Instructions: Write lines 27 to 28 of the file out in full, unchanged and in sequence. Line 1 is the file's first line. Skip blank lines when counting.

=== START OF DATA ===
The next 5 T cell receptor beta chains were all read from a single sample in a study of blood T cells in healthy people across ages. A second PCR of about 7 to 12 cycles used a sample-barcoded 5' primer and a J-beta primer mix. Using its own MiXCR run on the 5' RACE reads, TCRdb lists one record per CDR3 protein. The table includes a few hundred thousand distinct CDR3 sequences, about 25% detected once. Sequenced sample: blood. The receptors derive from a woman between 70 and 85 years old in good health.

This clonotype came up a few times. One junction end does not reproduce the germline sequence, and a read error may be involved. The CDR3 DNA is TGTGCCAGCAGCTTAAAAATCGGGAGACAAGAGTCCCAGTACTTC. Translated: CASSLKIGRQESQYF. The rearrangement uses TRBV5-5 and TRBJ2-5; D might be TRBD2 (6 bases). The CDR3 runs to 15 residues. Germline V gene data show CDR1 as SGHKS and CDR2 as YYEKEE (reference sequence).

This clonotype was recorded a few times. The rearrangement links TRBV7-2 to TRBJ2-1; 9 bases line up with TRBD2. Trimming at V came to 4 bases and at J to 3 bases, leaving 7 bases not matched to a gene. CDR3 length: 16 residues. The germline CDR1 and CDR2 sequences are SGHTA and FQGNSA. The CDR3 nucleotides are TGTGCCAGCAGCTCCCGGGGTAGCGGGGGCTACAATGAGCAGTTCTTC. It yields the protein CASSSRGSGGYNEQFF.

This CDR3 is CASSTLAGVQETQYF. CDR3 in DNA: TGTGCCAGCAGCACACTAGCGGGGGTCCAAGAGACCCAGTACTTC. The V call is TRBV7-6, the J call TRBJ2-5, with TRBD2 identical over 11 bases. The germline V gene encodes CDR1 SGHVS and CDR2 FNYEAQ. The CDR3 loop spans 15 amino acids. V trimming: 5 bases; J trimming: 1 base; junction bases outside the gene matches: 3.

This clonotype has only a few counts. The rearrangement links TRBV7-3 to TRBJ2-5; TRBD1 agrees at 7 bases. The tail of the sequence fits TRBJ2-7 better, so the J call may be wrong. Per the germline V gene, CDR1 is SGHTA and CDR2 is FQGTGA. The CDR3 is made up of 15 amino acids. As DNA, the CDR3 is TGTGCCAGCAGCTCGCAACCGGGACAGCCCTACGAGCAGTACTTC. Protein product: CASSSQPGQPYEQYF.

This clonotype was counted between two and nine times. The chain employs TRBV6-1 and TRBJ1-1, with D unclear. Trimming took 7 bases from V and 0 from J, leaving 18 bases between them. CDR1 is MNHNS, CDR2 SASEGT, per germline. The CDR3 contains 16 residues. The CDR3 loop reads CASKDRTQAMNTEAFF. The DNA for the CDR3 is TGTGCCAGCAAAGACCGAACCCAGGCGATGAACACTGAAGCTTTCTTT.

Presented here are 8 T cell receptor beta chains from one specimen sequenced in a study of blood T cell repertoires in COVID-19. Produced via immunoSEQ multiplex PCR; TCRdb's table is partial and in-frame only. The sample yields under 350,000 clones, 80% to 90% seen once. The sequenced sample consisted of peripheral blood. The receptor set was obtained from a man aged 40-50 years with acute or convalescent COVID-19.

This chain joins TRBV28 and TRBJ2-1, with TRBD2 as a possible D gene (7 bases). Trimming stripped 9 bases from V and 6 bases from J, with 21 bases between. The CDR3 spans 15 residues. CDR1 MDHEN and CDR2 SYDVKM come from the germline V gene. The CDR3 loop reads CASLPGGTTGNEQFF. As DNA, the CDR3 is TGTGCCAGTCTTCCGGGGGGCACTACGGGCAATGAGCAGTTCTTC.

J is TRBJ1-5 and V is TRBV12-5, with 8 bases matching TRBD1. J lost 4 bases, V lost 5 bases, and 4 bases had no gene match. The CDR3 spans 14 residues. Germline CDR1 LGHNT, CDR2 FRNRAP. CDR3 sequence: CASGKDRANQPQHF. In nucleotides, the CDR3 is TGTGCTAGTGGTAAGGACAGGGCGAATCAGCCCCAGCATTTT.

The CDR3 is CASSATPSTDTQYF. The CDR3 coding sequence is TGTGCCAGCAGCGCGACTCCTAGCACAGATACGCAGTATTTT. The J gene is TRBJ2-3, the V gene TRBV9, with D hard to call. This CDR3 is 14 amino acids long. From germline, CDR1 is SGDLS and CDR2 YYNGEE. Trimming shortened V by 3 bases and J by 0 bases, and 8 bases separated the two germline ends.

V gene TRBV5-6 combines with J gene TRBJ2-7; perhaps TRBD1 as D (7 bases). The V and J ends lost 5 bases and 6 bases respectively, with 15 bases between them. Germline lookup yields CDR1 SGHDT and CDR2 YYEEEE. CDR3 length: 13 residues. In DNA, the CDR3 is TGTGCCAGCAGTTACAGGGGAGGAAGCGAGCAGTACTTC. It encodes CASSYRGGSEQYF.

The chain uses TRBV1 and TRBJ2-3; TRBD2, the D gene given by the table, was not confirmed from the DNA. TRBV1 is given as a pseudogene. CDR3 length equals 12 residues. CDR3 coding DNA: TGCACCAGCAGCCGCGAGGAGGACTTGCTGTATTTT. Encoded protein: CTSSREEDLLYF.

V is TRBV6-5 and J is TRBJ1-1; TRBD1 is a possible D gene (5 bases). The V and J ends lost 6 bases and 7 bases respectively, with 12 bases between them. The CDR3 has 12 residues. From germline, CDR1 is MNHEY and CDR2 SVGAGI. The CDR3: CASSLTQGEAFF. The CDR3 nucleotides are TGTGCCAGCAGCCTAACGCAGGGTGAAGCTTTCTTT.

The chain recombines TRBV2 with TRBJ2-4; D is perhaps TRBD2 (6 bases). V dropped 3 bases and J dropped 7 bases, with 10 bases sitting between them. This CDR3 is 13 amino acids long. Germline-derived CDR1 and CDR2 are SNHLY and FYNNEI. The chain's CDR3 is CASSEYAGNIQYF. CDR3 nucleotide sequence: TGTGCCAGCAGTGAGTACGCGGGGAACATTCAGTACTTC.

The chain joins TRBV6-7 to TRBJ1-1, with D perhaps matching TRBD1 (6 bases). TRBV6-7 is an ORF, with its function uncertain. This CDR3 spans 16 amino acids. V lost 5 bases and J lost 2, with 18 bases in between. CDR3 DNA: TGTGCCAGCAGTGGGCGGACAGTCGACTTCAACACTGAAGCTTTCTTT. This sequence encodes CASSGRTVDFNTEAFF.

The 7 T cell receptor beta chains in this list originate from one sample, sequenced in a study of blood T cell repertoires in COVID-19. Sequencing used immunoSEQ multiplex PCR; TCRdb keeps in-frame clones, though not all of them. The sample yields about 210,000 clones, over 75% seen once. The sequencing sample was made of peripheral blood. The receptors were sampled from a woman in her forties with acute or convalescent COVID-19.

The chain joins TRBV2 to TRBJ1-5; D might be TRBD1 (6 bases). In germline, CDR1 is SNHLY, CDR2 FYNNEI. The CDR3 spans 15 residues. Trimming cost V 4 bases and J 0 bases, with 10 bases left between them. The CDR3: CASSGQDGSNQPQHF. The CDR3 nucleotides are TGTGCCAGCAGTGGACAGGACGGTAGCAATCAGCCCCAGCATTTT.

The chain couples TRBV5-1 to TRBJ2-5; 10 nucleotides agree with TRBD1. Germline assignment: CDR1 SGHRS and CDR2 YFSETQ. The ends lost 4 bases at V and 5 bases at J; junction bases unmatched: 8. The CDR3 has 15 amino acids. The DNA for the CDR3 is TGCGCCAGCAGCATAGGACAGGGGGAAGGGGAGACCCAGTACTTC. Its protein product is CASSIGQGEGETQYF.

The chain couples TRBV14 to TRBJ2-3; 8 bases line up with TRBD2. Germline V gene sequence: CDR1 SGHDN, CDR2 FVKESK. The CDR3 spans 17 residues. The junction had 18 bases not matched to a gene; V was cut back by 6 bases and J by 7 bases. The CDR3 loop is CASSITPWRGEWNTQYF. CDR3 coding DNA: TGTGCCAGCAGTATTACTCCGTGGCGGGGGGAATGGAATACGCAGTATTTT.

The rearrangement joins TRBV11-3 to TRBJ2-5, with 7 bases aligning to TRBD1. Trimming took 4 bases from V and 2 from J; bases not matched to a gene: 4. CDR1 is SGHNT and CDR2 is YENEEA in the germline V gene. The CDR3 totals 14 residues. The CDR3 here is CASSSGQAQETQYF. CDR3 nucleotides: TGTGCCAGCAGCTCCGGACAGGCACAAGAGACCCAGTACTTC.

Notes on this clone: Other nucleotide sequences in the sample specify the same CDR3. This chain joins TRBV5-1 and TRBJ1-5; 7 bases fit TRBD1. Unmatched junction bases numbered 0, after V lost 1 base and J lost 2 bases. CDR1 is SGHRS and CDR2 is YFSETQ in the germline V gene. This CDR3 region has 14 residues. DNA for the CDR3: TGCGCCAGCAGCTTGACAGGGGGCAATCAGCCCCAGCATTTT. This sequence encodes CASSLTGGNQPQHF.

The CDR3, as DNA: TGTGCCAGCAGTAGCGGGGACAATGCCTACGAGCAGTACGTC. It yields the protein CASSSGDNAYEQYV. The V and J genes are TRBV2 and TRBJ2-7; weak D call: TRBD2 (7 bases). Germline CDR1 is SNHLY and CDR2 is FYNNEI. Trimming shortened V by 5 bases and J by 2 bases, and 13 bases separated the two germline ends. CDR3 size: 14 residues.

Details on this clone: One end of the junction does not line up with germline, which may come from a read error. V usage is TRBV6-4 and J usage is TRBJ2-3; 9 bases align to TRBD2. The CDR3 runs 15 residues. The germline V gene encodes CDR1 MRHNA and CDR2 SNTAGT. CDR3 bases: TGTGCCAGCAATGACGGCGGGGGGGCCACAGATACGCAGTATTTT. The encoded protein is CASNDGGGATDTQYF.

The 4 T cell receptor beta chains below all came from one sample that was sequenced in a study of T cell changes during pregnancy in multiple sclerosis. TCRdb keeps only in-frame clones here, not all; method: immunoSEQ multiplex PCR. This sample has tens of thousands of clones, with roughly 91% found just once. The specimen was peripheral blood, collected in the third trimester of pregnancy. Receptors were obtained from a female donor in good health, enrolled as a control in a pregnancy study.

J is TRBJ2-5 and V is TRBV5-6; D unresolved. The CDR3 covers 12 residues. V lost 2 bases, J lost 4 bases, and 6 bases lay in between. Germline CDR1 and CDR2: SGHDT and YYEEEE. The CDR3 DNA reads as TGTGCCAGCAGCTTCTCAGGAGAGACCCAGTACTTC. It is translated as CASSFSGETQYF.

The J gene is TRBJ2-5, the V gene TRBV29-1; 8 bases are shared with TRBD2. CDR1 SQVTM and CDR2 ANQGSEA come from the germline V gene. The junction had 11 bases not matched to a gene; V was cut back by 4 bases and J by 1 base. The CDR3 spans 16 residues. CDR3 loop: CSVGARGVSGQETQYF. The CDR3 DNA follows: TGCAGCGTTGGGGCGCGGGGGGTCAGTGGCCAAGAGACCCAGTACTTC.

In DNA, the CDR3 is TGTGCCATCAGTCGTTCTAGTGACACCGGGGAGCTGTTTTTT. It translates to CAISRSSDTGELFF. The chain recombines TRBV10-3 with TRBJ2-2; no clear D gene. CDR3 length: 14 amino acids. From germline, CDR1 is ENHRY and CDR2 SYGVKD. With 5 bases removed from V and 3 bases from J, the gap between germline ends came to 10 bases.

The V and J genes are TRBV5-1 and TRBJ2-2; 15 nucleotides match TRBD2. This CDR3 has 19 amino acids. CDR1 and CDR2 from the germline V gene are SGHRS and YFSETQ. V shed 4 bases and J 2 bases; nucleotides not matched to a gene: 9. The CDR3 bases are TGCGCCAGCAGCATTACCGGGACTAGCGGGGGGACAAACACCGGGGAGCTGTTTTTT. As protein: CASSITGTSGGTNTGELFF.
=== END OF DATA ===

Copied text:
In DNA, the CDR3 is TGTGCCATCAGTCGTTCTAGTGACACCGGGGAGCTGTTTTTT. It translates to CAISRSSDTGELFF. The chain recombines TRBV10-3 with TRBJ2-2; no clear D gene. CDR3 length: 14 amino acids. From germline, CDR1 is ENHRY and CDR2 SYGVKD. With 5 bases removed from V and 3 bases from J, the gap between germline ends came to 10 bases.

The V and J genes are TRBV5-1 and TRBJ2-2; 15 nucleotides match TRBD2. This CDR3 has 19 amino acids. CDR1 and CDR2 from the germline V gene are SGHRS and YFSETQ. V shed 4 bases and J 2 bases; nucleotides not matched to a gene: 9. The CDR3 bases are TGCGCCAGCAGCATTACCGGGACTAGCGGGGGGACAAACACCGGGGAGCTGTTTTTT. As protein: CASSITGTSGGTNTGELFF.